When the workers demanded their right to be represented by a lawyer, they were released after being threatened with charges of trafficking undocumented workers into the United States. Unable to intimidate the workers, the Tamaulipas authorities and the CTM are now promising that all workers will be rehired, that no charges will be made against the workers and that conditions in the Duro plant will be investigated. The Rio Bravo workers have camped out in the city's main square.

United States

Fatal helicopter crash highlights advertisers' efforts to undermine actors strike

A helicopter crash involved in shooting a commercial ad for Nissan in the Canadian province of British Columbia has focused attention on certain aspects of the ongoing strike by 130,000 actors in the United States. According to early reports, the rotor blade of the helicopter hit the rugged vertical surface of a crevasse over a remote glacier in the northern part of the province. The pilot along with the commercial's director, cameraman and another technician were killed.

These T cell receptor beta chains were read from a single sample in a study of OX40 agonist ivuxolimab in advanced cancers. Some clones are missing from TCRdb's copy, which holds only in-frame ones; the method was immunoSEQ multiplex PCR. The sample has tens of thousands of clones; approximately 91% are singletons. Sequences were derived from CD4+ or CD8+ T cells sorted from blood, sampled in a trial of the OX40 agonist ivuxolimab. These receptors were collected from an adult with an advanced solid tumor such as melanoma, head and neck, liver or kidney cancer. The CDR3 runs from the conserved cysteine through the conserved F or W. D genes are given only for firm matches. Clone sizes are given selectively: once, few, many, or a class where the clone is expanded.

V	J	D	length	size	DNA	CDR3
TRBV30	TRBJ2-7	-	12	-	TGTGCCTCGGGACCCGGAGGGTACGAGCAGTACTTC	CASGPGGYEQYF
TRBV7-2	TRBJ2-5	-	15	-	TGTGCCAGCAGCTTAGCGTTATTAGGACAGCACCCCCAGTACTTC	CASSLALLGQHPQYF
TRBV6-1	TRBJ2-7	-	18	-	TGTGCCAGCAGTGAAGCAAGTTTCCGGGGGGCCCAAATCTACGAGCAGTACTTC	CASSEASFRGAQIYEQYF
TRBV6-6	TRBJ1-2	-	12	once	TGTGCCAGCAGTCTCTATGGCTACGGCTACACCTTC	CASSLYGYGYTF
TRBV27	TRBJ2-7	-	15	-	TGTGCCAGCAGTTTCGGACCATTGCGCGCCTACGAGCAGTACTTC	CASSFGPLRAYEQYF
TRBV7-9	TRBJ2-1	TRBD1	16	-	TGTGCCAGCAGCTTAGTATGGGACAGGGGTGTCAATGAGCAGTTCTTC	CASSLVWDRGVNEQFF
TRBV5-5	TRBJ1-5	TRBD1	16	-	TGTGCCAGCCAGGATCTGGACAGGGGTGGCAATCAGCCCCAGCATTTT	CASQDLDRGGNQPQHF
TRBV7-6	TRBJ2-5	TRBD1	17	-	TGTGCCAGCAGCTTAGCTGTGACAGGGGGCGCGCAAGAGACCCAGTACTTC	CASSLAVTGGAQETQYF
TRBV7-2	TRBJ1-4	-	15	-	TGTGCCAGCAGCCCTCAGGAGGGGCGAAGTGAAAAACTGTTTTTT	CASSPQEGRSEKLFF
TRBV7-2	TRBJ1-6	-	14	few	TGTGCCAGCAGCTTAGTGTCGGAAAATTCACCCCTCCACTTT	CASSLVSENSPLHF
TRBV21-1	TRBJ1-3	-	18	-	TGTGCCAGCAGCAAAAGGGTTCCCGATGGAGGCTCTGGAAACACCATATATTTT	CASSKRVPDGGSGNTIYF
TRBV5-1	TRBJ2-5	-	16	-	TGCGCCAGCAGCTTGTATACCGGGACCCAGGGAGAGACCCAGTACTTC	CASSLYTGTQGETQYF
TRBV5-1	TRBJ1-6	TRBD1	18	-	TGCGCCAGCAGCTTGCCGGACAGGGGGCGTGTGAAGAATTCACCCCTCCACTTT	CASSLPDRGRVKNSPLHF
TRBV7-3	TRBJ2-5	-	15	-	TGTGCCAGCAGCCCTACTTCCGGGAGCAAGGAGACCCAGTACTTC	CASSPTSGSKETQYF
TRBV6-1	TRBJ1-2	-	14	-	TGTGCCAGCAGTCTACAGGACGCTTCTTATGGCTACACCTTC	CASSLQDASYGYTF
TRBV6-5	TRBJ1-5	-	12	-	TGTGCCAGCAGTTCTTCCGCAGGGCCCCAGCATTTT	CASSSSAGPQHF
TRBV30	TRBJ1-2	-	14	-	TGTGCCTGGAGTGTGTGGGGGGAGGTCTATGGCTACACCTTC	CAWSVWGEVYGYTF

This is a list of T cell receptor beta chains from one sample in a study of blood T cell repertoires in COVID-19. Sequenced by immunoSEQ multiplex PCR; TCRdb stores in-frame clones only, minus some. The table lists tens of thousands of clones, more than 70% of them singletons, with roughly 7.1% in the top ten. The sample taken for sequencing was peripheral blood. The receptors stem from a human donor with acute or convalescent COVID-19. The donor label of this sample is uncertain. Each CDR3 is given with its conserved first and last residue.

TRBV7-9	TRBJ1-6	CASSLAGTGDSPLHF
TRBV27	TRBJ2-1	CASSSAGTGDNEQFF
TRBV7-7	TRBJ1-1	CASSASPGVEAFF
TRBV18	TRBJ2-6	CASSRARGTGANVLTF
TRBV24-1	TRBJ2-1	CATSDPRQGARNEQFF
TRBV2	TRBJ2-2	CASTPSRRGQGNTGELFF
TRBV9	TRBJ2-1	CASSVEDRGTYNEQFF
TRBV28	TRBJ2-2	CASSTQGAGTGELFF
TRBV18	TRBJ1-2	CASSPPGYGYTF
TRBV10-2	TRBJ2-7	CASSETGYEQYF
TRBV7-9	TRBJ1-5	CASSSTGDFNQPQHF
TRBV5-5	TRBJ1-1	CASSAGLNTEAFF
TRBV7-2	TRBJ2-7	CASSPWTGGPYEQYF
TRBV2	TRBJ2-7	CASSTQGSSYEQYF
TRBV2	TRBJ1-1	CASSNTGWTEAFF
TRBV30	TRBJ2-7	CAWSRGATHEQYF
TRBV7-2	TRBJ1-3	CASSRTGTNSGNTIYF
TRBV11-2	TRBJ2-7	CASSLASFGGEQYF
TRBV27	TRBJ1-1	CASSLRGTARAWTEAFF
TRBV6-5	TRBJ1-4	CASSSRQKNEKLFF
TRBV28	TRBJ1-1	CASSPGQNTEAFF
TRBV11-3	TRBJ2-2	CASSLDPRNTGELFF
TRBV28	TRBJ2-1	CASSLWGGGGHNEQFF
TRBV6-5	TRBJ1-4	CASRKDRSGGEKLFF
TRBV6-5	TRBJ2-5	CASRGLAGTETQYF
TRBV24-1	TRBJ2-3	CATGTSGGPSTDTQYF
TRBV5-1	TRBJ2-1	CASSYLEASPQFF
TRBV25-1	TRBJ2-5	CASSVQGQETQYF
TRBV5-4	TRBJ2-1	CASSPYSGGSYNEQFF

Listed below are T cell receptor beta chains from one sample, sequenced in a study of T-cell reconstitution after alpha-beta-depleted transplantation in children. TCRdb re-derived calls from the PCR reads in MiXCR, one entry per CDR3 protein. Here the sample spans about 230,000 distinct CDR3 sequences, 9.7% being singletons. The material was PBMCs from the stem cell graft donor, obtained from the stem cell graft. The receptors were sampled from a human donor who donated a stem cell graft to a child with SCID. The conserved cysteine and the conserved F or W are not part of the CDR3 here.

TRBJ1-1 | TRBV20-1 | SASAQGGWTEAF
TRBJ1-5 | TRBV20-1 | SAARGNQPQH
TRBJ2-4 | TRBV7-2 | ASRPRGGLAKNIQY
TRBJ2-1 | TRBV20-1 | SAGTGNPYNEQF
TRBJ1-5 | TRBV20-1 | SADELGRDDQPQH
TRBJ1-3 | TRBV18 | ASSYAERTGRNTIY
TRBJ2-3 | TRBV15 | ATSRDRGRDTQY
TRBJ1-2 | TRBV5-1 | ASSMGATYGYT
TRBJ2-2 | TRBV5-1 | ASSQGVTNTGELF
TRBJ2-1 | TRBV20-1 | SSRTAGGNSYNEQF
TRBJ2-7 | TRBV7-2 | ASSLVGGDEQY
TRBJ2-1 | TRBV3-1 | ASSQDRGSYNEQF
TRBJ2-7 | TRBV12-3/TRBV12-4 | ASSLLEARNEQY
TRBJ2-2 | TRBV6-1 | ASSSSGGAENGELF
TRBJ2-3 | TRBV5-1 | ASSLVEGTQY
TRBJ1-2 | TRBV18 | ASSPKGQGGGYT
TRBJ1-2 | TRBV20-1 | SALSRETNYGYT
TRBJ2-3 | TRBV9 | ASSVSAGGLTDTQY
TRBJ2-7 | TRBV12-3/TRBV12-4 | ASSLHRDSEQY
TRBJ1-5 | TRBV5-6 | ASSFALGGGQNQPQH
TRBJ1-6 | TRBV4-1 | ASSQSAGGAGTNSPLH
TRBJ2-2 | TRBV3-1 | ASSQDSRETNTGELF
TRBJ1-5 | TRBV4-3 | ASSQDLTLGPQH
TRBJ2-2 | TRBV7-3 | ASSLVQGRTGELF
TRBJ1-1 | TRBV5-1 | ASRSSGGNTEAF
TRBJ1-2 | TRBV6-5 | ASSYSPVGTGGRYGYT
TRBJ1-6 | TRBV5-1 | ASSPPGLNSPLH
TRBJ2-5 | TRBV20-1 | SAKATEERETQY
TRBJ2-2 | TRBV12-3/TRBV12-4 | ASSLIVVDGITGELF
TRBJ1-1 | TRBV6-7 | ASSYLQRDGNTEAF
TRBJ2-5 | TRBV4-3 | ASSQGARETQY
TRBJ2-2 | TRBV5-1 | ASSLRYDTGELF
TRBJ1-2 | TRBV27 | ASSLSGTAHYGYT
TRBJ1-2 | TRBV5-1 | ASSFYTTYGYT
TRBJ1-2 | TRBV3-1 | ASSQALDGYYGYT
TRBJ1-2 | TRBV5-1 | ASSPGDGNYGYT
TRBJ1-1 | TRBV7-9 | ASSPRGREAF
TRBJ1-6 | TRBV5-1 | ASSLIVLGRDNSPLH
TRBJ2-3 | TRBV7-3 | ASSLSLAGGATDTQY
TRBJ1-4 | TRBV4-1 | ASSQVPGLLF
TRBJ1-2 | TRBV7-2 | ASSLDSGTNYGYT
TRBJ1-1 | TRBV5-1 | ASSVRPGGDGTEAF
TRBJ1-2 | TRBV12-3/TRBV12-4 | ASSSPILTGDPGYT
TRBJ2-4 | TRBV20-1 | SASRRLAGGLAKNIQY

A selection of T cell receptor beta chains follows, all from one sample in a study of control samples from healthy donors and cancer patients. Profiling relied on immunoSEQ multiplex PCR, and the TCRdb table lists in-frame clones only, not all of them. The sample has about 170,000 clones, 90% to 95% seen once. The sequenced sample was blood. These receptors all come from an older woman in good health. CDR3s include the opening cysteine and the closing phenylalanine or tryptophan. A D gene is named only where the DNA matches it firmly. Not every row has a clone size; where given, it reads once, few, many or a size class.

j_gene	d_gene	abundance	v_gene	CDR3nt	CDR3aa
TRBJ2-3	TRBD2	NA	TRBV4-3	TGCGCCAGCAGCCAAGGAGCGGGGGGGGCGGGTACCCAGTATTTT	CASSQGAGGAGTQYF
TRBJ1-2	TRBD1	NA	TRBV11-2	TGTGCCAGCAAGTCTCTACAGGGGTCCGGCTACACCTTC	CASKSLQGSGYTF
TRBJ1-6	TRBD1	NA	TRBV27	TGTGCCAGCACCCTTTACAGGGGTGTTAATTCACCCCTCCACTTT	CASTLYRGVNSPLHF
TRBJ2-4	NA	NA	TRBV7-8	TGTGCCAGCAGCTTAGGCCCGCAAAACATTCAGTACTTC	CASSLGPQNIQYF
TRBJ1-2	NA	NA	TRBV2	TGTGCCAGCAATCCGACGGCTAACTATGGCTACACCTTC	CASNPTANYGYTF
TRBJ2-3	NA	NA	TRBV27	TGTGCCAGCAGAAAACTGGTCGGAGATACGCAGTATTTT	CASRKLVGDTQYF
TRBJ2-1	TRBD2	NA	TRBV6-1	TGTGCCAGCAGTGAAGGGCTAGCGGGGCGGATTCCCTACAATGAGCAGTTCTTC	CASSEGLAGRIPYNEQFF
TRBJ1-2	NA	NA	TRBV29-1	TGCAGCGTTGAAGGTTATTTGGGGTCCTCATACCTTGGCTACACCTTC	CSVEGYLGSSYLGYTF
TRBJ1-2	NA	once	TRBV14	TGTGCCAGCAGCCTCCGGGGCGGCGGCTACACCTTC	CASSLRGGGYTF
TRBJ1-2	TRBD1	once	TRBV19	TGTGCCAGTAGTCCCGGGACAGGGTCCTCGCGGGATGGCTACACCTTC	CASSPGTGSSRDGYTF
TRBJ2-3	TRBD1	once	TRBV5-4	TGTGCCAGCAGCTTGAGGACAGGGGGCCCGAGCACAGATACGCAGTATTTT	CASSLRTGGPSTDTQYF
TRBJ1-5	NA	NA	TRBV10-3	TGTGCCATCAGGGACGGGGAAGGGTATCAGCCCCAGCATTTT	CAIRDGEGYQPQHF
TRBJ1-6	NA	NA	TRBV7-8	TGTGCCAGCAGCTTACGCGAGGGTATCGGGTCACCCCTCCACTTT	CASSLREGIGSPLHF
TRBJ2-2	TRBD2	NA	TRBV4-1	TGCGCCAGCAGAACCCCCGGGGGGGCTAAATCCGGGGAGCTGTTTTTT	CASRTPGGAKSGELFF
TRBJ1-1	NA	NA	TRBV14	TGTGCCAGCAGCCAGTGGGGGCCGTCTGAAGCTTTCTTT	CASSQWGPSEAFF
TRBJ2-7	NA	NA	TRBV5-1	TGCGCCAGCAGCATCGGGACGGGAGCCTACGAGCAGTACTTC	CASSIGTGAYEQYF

The accident is the third helicopter crash involving commercial shoots to occur in British Columbia and the Yukon over the last six years. British Columbia came under further criticism when two Canuck Labrador search and rescue helicopters broke down and the rescue crew had to be flown to the crash site by a US helicopter.

According to HIS Prods., the ad agency hired for the Nissan commercial, the shoot had been arranged before the May 1 strike by the American Federation of Radio and Television Artists and the Screen Actors Guild. But since the strike began, the production of commercials in western Canada has accelerated. Some commercial work transferred from the US to Canada is being organized secretly and at a fevered pace. From a legal standpoint US crews and actors are required to have permits to work across the border in Canada. And the striking American unions have asked their Canadian counterparts not to perform struck work. However Canadian crews along with studio space are being heavily booked by US ad agencies.